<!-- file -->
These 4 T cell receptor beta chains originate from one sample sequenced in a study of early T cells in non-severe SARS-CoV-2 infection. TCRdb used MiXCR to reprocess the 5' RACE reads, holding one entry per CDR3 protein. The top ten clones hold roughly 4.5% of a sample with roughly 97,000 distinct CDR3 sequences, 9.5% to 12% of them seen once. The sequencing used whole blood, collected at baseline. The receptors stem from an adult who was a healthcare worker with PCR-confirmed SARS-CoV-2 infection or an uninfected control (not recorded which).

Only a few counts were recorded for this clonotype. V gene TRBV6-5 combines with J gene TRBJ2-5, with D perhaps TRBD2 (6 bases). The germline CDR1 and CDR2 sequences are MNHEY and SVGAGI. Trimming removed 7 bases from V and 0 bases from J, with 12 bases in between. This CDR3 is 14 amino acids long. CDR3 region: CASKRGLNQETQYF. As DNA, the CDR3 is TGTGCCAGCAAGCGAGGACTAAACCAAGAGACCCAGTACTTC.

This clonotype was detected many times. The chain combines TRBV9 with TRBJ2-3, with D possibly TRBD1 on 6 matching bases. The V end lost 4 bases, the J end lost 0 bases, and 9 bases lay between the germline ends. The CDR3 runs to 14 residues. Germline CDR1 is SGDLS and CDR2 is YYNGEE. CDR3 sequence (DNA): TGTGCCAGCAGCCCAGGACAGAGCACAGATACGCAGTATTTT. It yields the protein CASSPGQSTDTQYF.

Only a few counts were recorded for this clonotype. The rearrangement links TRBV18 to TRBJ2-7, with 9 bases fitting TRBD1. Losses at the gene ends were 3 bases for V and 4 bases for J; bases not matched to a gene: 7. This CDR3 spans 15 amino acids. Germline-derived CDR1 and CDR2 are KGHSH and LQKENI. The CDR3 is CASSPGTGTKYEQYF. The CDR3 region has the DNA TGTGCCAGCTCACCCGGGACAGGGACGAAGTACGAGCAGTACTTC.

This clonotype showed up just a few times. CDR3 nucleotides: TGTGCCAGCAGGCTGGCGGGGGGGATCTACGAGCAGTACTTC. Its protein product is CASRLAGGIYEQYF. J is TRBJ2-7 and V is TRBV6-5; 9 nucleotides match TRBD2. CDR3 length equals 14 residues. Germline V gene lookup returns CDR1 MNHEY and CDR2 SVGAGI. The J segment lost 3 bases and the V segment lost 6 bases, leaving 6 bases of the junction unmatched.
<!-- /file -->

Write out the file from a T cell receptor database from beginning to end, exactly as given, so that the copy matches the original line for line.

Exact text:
These 4 T cell receptor beta chains originate from one sample sequenced in a study of early T cells in non-severe SARS-CoV-2 infection. TCRdb used MiXCR to reprocess the 5' RACE reads, holding one entry per CDR3 protein. The top ten clones hold roughly 4.5% of a sample with roughly 97,000 distinct CDR3 sequences, 9.5% to 12% of them seen once. The sequencing used whole blood, collected at baseline. The receptors stem from an adult who was a healthcare worker with PCR-confirmed SARS-CoV-2 infection or an uninfected control (not recorded which).

Only a few counts were recorded for this clonotype. V gene TRBV6-5 combines with J gene TRBJ2-5, with D perhaps TRBD2 (6 bases). The germline CDR1 and CDR2 sequences are MNHEY and SVGAGI. Trimming removed 7 bases from V and 0 bases from J, with 12 bases in between. This CDR3 is 14 amino acids long. CDR3 region: CASKRGLNQETQYF. As DNA, the CDR3 is TGTGCCAGCAAGCGAGGACTAAACCAAGAGACCCAGTACTTC.

This clonotype was detected many times. The chain combines TRBV9 with TRBJ2-3, with D possibly TRBD1 on 6 matching bases. The V end lost 4 bases, the J end lost 0 bases, and 9 bases lay between the germline ends. The CDR3 runs to 14 residues. Germline CDR1 is SGDLS and CDR2 is YYNGEE. CDR3 sequence (DNA): TGTGCCAGCAGCCCAGGACAGAGCACAGATACGCAGTATTTT. It yields the protein CASSPGQSTDTQYF.

Only a few counts were recorded for this clonotype. The rearrangement links TRBV18 to TRBJ2-7, with 9 bases fitting TRBD1. Losses at the gene ends were 3 bases for V and 4 bases for J; bases not matched to a gene: 7. This CDR3 spans 15 amino acids. Germline-derived CDR1 and CDR2 are KGHSH and LQKENI. The CDR3 is CASSPGTGTKYEQYF. The CDR3 region has the DNA TGTGCCAGCTCACCCGGGACAGGGACGAAGTACGAGCAGTACTTC.

This clonotype showed up just a few times. CDR3 nucleotides: TGTGCCAGCAGGCTGGCGGGGGGGATCTACGAGCAGTACTTC. Its protein product is CASRLAGGIYEQYF. J is TRBJ2-7 and V is TRBV6-5; 9 nucleotides match TRBD2. CDR3 length equals 14 residues. Germline V gene lookup returns CDR1 MNHEY and CDR2 SVGAGI. The J segment lost 3 bases and the V segment lost 6 bases, leaving 6 bases of the junction unmatched.